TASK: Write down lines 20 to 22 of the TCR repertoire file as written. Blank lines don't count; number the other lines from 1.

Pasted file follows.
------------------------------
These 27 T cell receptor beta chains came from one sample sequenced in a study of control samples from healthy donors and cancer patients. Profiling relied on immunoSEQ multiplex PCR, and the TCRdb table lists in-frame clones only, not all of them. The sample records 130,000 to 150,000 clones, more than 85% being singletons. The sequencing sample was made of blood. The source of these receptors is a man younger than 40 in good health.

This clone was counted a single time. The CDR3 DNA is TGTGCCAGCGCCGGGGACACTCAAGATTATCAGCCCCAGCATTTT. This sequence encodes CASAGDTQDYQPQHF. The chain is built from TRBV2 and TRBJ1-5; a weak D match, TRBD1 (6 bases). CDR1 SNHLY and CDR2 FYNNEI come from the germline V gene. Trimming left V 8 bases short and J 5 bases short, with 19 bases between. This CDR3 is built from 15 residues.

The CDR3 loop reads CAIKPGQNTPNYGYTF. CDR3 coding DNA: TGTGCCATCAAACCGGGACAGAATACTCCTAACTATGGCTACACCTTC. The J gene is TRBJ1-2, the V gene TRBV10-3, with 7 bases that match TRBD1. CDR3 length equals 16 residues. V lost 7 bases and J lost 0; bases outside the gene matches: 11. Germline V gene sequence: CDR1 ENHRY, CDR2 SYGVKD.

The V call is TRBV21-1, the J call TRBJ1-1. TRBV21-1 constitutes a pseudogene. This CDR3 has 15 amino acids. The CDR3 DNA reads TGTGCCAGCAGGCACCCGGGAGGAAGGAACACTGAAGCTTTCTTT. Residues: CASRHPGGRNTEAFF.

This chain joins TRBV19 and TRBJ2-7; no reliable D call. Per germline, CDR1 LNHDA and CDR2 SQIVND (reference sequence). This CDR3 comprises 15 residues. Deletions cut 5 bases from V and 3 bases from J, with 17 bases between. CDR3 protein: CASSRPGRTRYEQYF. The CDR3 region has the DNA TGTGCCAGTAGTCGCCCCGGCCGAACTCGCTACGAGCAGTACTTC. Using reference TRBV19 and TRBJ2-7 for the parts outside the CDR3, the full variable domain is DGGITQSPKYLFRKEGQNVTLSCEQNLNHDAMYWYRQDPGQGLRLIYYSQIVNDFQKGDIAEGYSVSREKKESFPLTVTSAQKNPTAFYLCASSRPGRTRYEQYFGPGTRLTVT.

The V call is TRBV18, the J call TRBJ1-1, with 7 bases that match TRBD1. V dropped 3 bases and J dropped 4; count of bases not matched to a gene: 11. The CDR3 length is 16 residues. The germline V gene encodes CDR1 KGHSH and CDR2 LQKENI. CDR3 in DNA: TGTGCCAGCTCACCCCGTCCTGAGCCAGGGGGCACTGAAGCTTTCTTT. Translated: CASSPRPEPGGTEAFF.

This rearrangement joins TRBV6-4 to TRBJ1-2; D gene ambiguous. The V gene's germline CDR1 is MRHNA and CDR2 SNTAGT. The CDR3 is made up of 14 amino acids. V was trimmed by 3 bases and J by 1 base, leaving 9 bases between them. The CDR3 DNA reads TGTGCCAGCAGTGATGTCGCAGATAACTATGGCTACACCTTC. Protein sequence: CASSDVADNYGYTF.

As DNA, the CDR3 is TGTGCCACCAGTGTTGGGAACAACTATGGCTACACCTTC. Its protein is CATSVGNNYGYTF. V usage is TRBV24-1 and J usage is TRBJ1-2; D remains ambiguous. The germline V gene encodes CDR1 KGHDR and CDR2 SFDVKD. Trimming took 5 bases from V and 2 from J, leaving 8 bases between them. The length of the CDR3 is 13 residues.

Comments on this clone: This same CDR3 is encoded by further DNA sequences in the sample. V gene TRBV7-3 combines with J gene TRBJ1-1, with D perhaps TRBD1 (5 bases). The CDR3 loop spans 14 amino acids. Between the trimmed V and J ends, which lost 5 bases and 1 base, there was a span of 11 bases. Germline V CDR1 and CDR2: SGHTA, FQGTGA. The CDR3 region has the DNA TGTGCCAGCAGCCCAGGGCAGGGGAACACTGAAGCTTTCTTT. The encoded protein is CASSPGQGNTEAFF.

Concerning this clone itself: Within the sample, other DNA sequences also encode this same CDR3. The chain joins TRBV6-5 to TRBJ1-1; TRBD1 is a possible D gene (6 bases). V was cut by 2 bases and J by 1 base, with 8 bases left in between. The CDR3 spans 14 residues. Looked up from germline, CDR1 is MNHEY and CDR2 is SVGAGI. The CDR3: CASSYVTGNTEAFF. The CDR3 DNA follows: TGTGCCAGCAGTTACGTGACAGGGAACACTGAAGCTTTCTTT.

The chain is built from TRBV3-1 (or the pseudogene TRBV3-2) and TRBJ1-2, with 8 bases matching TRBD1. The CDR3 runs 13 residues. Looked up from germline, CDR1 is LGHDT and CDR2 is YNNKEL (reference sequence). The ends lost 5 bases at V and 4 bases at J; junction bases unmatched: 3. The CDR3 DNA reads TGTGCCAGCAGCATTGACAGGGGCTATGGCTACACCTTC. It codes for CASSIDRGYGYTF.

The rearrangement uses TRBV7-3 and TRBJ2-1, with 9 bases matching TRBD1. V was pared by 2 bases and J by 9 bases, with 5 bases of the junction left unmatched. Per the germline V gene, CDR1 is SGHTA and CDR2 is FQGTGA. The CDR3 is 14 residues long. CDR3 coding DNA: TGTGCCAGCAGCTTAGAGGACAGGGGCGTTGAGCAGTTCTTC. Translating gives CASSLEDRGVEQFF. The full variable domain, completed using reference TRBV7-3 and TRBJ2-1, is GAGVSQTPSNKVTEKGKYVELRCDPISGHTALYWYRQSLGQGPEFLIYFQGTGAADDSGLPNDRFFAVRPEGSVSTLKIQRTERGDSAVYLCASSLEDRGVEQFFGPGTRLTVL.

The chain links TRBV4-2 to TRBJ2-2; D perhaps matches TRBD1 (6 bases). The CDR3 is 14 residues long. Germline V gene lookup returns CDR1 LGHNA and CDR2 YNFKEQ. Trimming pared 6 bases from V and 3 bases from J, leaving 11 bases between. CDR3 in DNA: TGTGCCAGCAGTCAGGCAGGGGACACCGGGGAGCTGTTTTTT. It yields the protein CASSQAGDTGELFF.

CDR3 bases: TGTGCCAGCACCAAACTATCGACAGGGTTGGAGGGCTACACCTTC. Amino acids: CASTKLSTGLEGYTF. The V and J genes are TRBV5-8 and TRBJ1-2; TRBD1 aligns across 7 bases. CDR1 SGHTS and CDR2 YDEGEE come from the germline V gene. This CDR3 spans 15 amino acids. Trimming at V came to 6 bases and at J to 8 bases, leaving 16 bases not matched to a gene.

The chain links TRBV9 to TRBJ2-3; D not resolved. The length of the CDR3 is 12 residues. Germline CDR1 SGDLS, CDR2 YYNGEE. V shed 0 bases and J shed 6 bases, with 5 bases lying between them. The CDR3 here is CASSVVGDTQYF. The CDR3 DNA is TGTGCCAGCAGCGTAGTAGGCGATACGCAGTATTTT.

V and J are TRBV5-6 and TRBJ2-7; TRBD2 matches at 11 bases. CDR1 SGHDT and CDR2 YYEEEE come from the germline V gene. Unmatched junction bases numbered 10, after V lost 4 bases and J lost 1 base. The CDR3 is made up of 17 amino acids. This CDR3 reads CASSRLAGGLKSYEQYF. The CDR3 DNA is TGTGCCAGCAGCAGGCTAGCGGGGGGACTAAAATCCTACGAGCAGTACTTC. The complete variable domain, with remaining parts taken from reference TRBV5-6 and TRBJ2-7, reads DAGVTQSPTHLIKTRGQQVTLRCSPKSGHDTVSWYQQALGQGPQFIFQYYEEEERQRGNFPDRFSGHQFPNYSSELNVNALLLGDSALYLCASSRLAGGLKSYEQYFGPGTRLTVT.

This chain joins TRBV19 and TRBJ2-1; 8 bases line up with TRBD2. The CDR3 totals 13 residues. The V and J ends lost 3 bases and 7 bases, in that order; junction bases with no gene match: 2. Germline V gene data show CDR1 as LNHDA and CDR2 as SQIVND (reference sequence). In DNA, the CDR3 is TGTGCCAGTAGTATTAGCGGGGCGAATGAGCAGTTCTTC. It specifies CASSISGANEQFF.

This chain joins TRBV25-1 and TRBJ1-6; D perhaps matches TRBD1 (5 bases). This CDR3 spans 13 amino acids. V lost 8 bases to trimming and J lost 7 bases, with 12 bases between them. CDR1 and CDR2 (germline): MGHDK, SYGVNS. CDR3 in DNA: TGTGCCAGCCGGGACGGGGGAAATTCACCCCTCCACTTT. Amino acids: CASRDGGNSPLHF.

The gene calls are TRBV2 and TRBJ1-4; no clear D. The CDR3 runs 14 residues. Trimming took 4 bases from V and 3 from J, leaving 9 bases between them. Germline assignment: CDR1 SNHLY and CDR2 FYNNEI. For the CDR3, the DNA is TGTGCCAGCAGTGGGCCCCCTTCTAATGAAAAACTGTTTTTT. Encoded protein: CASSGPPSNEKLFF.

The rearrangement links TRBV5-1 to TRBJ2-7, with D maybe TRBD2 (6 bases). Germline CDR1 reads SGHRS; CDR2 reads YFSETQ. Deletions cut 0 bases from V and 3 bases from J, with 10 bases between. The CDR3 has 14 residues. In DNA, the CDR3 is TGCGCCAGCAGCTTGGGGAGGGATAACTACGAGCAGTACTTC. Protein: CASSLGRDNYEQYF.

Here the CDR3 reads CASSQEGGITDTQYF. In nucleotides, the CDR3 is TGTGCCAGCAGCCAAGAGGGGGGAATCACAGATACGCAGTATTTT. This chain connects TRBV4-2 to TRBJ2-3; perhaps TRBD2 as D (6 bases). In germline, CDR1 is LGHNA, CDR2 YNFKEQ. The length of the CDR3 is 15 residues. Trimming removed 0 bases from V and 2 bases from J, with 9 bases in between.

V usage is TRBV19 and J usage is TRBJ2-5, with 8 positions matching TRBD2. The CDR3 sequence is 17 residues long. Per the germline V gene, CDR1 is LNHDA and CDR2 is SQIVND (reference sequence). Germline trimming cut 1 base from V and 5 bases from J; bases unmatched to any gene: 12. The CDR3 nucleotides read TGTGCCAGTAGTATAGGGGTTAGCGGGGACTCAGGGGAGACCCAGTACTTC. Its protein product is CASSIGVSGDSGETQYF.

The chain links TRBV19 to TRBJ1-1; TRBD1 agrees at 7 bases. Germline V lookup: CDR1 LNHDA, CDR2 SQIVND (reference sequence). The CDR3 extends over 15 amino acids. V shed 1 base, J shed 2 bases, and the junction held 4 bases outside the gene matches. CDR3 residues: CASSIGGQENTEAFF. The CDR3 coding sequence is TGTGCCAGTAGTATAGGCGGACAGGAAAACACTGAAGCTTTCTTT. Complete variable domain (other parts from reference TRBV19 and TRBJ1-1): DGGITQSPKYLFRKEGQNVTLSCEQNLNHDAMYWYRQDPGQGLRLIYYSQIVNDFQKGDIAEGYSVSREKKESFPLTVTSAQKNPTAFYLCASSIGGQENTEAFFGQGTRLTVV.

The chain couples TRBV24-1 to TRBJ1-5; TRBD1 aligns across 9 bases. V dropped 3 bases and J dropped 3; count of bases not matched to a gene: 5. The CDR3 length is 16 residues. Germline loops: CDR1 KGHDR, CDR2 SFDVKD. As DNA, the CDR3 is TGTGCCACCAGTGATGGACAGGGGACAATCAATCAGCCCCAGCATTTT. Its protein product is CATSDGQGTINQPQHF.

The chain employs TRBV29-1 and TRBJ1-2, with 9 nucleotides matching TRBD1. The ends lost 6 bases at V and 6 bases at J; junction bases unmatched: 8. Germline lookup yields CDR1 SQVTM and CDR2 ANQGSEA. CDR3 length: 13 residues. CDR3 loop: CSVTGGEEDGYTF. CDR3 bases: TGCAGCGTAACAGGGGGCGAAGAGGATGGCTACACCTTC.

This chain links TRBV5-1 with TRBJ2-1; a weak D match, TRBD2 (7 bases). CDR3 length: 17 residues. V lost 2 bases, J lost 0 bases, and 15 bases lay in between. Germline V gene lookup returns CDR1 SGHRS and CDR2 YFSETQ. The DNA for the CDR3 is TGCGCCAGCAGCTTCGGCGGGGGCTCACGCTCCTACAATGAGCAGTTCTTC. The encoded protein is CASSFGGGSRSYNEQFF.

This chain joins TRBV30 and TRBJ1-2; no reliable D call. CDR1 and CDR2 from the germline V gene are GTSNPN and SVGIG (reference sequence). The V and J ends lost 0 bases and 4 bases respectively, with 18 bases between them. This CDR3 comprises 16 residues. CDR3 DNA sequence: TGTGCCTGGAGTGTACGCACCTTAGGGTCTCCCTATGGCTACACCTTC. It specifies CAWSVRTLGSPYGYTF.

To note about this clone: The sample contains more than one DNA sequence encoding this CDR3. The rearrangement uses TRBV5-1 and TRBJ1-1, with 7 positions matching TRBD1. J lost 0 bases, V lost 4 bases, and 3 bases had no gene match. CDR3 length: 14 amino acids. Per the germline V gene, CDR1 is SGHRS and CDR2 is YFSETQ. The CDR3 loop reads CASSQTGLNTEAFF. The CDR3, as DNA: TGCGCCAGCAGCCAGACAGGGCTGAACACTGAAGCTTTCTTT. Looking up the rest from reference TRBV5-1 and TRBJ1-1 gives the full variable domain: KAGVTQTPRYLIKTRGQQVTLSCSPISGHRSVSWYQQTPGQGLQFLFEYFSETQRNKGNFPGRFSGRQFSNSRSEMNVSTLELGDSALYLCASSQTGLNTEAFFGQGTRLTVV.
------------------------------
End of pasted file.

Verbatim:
The rearrangement links TRBV5-1 to TRBJ2-7, with D maybe TRBD2 (6 bases). Germline CDR1 reads SGHRS; CDR2 reads YFSETQ. Deletions cut 0 bases from V and 3 bases from J, with 10 bases between. The CDR3 has 14 residues. In DNA, the CDR3 is TGCGCCAGCAGCTTGGGGAGGGATAACTACGAGCAGTACTTC. Protein: CASSLGRDNYEQYF.

Here the CDR3 reads CASSQEGGITDTQYF. In nucleotides, the CDR3 is TGTGCCAGCAGCCAAGAGGGGGGAATCACAGATACGCAGTATTTT. This chain connects TRBV4-2 to TRBJ2-3; perhaps TRBD2 as D (6 bases). In germline, CDR1 is LGHNA, CDR2 YNFKEQ. The length of the CDR3 is 15 residues. Trimming removed 0 bases from V and 2 bases from J, with 9 bases in between.

V usage is TRBV19 and J usage is TRBJ2-5, with 8 positions matching TRBD2. The CDR3 sequence is 17 residues long. Per the germline V gene, CDR1 is LNHDA and CDR2 is SQIVND (reference sequence). Germline trimming cut 1 base from V and 5 bases from J; bases unmatched to any gene: 12. The CDR3 nucleotides read TGTGCCAGTAGTATAGGGGTTAGCGGGGACTCAGGGGAGACCCAGTACTTC. Its protein product is CASSIGVSGDSGETQYF.